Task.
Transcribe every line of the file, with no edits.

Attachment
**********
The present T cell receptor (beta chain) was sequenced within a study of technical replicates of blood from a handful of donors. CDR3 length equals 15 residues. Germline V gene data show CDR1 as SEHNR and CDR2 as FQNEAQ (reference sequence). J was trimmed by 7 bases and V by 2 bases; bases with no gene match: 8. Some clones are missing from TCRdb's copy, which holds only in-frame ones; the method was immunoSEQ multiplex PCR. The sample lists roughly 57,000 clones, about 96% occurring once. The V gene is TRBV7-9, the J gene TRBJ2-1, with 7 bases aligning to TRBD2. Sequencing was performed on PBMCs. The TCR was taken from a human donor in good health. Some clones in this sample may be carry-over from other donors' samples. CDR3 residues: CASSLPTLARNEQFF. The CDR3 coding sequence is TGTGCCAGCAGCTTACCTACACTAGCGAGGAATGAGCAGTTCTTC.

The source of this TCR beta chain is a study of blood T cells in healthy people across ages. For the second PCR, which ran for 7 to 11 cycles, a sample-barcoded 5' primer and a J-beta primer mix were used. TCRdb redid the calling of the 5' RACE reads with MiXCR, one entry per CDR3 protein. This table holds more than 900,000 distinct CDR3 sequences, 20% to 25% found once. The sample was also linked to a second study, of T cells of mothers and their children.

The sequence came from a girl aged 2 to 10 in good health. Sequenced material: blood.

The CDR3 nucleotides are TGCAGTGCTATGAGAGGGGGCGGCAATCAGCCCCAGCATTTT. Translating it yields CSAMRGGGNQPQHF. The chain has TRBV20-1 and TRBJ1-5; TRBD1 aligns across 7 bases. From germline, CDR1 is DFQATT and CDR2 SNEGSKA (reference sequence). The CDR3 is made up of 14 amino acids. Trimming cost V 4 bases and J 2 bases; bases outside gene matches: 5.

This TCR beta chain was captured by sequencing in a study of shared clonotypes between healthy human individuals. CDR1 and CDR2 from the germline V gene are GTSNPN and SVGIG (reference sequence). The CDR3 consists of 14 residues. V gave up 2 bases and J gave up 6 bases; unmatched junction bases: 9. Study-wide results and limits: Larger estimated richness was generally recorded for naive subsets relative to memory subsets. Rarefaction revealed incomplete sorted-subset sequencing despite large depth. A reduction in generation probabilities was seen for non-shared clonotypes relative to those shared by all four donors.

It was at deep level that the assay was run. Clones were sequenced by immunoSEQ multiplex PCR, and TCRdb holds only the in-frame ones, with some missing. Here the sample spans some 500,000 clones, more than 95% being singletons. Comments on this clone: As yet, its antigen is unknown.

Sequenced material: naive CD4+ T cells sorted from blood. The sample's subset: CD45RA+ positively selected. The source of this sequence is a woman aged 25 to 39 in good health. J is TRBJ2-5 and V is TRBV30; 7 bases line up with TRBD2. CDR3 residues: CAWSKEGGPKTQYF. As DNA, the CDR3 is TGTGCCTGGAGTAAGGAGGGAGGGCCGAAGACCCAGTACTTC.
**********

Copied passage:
The present T cell receptor (beta chain) was sequenced within a study of technical replicates of blood from a handful of donors. CDR3 length equals 15 residues. Germline V gene data show CDR1 as SEHNR and CDR2 as FQNEAQ (reference sequence). J was trimmed by 7 bases and V by 2 bases; bases with no gene match: 8. Some clones are missing from TCRdb's copy, which holds only in-frame ones; the method was immunoSEQ multiplex PCR. The sample lists roughly 57,000 clones, about 96% occurring once. The V gene is TRBV7-9, the J gene TRBJ2-1, with 7 bases aligning to TRBD2. Sequencing was performed on PBMCs. The TCR was taken from a human donor in good health. Some clones in this sample may be carry-over from other donors' samples. CDR3 residues: CASSLPTLARNEQFF. The CDR3 coding sequence is TGTGCCAGCAGCTTACCTACACTAGCGAGGAATGAGCAGTTCTTC.

The source of this TCR beta chain is a study of blood T cells in healthy people across ages. For the second PCR, which ran for 7 to 11 cycles, a sample-barcoded 5' primer and a J-beta primer mix were used. TCRdb redid the calling of the 5' RACE reads with MiXCR, one entry per CDR3 protein. This table holds more than 900,000 distinct CDR3 sequences, 20% to 25% found once. The sample was also linked to a second study, of T cells of mothers and their children.

The sequence came from a girl aged 2 to 10 in good health. Sequenced material: blood.

The CDR3 nucleotides are TGCAGTGCTATGAGAGGGGGCGGCAATCAGCCCCAGCATTTT. Translating it yields CSAMRGGGNQPQHF. The chain has TRBV20-1 and TRBJ1-5; TRBD1 aligns across 7 bases. From germline, CDR1 is DFQATT and CDR2 SNEGSKA (reference sequence). The CDR3 is made up of 14 amino acids. Trimming cost V 4 bases and J 2 bases; bases outside gene matches: 5.

This TCR beta chain was captured by sequencing in a study of shared clonotypes between healthy human individuals. CDR1 and CDR2 from the germline V gene are GTSNPN and SVGIG (reference sequence). The CDR3 consists of 14 residues. V gave up 2 bases and J gave up 6 bases; unmatched junction bases: 9. Study-wide results and limits: Larger estimated richness was generally recorded for naive subsets relative to memory subsets. Rarefaction revealed incomplete sorted-subset sequencing despite large depth. A reduction in generation probabilities was seen for non-shared clonotypes relative to those shared by all four donors.

It was at deep level that the assay was run. Clones were sequenced by immunoSEQ multiplex PCR, and TCRdb holds only the in-frame ones, with some missing. Here the sample spans some 500,000 clones, more than 95% being singletons. Comments on this clone: As yet, its antigen is unknown.

Sequenced material: naive CD4+ T cells sorted from blood. The sample's subset: CD45RA+ positively selected. The source of this sequence is a woman aged 25 to 39 in good health. J is TRBJ2-5 and V is TRBV30; 7 bases line up with TRBD2. CDR3 residues: CAWSKEGGPKTQYF. As DNA, the CDR3 is TGTGCCTGGAGTAAGGAGGGAGGGCCGAAGACCCAGTACTTC.